Finally, softshells are the least common jacket type but have their place among backcountry skiers in areas known for dry snow (think Utah and Colorado). Their lack of full waterproofing drops them from consideration in rough weather or at the resort, but by removing the waterproof membrane, you get a big leap in breathability. In addition, there’s a healthy portion of spandex in their constructions, which greatly increases mobility and comfort for high-output activities like touring. Again, these are niche products that lack the versatility of a standard waterproof build (note: There are a number of crossover softshell/hardshells that provide an upgrade in protection), but softshells serve as excellent secondary jackets for mild weather or spring missions. One of our favorites is Dynafit's Free Infinium Hybrid, which pairs a windproof and water-resistant Gore-Tex Infinium shell with 2-layer softshell at the lower body.
Ski jacket prices vary widely, from budget-friendly options like the REI Co-op Powderbound ($199) to the eye-wateringly expensive Arc’teryx Macai ($1,100). And the truth is that both the REI and Arc’teryx will keep you reasonably dry and comfortable for most days on the slopes. Downsides in choosing an entry-level design are that they are consistently heavier and bulkier due to the cheaper materials, won’t last as many seasons on average before starting to break down, skimp on features like pit zips, and don’t have nearly the same premium look and feel. Spending more gets you better mobility, improved weather protection, and increased breathability due to the higher-quality fabrics and waterproof constructions. In addition, the smaller pieces improve: Zippers work more smoothly, and hoods offer superior adjustability and coverage. In the end, beginner skiers or those who don’t make it out all that often will be fine with a cheaper jacket, while more serious riders will likely appreciate the upgrades that come with increasing the budget.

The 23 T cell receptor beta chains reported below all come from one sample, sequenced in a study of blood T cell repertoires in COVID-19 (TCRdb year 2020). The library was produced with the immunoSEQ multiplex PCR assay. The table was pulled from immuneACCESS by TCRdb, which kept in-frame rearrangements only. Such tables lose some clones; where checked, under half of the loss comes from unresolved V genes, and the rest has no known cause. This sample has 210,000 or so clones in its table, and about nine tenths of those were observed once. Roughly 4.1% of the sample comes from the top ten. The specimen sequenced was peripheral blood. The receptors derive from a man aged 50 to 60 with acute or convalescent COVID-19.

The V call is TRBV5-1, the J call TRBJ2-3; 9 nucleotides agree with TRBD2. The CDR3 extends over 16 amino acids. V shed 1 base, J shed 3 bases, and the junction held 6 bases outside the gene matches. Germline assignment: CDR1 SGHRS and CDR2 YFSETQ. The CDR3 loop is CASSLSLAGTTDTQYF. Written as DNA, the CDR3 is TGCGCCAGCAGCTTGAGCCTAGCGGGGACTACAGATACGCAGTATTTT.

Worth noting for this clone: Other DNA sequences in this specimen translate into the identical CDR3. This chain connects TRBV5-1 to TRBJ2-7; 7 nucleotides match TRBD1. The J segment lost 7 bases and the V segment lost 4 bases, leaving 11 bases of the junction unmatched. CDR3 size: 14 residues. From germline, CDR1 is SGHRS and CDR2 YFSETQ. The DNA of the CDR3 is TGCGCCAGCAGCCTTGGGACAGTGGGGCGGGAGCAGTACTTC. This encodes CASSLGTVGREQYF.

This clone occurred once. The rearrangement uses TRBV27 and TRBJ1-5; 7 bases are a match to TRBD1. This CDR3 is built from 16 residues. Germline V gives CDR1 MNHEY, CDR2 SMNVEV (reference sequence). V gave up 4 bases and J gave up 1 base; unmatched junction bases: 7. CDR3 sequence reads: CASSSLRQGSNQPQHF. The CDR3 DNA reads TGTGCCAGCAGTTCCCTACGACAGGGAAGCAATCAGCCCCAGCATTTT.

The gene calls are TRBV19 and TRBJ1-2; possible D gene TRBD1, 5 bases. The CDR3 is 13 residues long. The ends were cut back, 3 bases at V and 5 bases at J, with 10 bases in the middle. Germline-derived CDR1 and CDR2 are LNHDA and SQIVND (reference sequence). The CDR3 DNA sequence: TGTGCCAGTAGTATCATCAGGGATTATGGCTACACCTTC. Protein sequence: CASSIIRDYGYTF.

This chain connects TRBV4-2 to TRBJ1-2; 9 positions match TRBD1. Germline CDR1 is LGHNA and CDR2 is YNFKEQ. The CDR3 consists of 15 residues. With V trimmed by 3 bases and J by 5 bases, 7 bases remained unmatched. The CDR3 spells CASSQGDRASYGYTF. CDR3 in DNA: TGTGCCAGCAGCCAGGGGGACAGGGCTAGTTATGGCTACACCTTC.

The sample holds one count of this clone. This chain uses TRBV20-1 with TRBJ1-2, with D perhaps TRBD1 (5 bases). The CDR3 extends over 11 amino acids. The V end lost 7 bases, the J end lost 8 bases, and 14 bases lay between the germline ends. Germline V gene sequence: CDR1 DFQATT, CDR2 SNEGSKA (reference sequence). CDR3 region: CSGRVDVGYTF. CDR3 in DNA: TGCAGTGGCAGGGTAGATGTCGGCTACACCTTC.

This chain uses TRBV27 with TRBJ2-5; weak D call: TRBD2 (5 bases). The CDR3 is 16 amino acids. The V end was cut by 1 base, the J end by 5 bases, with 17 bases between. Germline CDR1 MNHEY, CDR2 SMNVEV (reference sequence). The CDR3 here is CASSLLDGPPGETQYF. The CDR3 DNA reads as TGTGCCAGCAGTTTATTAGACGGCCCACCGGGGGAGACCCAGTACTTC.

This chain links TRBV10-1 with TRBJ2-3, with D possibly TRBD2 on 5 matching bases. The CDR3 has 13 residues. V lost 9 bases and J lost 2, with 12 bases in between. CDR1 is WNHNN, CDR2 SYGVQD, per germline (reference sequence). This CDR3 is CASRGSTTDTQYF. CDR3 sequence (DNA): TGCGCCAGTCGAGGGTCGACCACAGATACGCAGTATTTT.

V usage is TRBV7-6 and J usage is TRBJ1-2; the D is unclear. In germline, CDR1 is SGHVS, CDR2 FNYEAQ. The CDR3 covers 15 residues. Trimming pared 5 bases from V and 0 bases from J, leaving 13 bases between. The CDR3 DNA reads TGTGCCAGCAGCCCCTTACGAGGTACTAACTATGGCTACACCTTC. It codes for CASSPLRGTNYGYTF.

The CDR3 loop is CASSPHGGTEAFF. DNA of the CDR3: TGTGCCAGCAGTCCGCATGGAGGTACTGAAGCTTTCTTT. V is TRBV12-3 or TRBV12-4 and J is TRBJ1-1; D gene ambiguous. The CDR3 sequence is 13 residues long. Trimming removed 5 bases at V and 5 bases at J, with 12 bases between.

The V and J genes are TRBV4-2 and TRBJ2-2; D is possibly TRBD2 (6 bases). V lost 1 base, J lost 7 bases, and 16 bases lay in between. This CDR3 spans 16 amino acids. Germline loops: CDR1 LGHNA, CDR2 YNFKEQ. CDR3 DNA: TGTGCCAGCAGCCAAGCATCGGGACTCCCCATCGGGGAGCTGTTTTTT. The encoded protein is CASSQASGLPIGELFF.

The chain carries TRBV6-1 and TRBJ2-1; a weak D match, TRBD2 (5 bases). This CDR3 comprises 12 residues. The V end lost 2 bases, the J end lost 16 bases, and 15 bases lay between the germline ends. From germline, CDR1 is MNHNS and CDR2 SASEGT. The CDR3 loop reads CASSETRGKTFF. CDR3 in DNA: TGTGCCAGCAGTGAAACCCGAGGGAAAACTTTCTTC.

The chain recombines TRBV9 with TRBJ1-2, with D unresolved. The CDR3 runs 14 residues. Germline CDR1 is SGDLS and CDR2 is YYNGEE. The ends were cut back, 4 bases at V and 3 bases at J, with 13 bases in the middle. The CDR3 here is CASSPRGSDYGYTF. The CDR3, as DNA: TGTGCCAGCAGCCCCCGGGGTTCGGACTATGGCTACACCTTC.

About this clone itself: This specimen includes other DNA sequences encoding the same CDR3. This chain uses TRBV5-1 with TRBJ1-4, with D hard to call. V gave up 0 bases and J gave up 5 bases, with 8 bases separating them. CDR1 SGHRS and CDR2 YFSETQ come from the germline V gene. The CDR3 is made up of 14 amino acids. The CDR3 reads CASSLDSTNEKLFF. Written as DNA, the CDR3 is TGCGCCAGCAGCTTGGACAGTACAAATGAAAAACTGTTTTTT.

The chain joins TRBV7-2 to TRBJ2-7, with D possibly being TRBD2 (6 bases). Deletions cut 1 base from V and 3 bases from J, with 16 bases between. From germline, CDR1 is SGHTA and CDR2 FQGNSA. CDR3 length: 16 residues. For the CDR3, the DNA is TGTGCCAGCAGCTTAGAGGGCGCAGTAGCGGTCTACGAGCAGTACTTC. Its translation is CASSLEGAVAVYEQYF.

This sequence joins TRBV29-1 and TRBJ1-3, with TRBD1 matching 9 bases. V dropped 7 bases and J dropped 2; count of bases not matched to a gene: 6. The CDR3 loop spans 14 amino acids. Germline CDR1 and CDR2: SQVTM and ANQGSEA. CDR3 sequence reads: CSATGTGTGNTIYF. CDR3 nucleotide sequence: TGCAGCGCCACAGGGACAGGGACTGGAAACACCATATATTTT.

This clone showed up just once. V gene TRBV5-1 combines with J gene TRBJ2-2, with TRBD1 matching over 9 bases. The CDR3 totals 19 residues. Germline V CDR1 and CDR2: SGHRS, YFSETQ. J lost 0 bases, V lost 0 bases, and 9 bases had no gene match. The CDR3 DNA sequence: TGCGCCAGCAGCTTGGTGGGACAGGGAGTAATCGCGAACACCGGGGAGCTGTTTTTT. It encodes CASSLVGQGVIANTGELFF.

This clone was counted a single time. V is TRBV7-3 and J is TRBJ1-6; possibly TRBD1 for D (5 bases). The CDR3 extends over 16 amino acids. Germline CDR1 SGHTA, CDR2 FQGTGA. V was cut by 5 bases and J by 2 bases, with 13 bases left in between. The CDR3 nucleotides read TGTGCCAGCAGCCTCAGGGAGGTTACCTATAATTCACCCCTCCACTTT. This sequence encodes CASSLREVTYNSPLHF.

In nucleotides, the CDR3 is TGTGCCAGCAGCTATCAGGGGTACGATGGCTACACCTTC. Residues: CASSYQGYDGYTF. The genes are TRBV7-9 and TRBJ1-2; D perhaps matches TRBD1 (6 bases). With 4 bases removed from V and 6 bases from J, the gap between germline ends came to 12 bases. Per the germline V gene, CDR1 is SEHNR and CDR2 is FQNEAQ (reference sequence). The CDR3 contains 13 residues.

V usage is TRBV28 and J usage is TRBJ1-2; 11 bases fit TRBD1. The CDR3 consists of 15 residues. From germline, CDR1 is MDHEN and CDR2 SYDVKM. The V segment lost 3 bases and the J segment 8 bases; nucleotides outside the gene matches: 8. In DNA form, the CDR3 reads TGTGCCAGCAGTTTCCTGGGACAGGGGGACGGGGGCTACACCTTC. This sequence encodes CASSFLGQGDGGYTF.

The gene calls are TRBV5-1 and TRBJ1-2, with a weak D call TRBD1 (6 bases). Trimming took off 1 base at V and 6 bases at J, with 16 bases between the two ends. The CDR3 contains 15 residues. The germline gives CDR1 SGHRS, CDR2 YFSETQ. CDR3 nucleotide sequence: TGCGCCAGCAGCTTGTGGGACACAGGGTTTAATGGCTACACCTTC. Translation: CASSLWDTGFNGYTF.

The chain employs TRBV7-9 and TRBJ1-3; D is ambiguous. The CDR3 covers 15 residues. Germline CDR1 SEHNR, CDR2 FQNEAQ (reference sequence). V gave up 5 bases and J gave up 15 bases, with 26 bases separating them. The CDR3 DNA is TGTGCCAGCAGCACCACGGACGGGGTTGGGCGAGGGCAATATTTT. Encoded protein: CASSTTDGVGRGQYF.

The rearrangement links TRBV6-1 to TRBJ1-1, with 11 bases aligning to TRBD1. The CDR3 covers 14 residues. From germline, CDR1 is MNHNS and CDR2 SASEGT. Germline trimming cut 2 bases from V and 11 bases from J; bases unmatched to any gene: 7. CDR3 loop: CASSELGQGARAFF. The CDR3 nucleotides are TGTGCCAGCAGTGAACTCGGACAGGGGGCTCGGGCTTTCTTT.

With the exception of softshells, the vast majority of ski jackets are waterproof and offer solid protection from snow and wind. They have durable water repellant (DWR) coatings on the outer shells to shed moisture, seam sealing, and internal membranes that block water from getting through (we cover this in more detail in “Jacket Layers” below). Gore-Tex has been the standard bearer for years among top-end ski jackets, and it's well known for being durable, long-lasting, and a reliable performer in harsh conditions. Moreover, many in-house designs hold up just as effectively, including Patagonia’s H2No and Helly Hansen’s Helly Tech. Even jackets at the cheap end of the spectrum like Columbia’s Bugaboo II Fleece Interchange shed snow and block gusts pretty darn well.
That being said, the cheaper you go, the thicker the constructions get to compensate for the entry-level materials. This leads to a fair amount of extra weight and bulk, which can be a nuisance for skiers who prefer to keep things light and simple. In addition, budget-oriented waterproofing doesn’t hold up as well over time and will start absorbing moisture earlier than pricier alternatives. As with a lot of decisions in choosing a ski jacket, your preferences in regard to weather protection will come down to budget and how often you plan to hit the slopes.
As you dive deeper into your ski jacket hunt, you’ll invariably see references to fabric layers and “2L” or “3L.” In short, these relate to how your jacket is constructed. A 2-layer build bonds an outer face fabric to a waterproof membrane, with a separate “hanging” liner along the interior (often made with mesh). 3-layer constructions, on the other hand, connect three pieces together: face fabric, membrane, and a smooth fabric liner.
Starting with 2-layer jackets, these are associated with budget and mid-range resort models, ranging in price from about $200 to $500. They provide good waterproof protection and durability, but the separate liner adds a fair amount of bulk and doesn’t breathe all that well. 3-layer jackets are more premium, start closer to $400, and can reach $750 or more for top-end builds from brands like Arc’teryx. What you’re paying for is superior performance and less weight. They’re excellent at repelling all forms of wind and moisture, weigh substantially less, aren’t as cumbersome, and are the clear leaders in terms of breathability. In the end, 2- and 3-layer jackets are viable options for resort skiers, but 3-layer is king in the backcountry. For a more in-depth look at the topic, check out our article Ski Jacket Construction: 2L vs. 3L.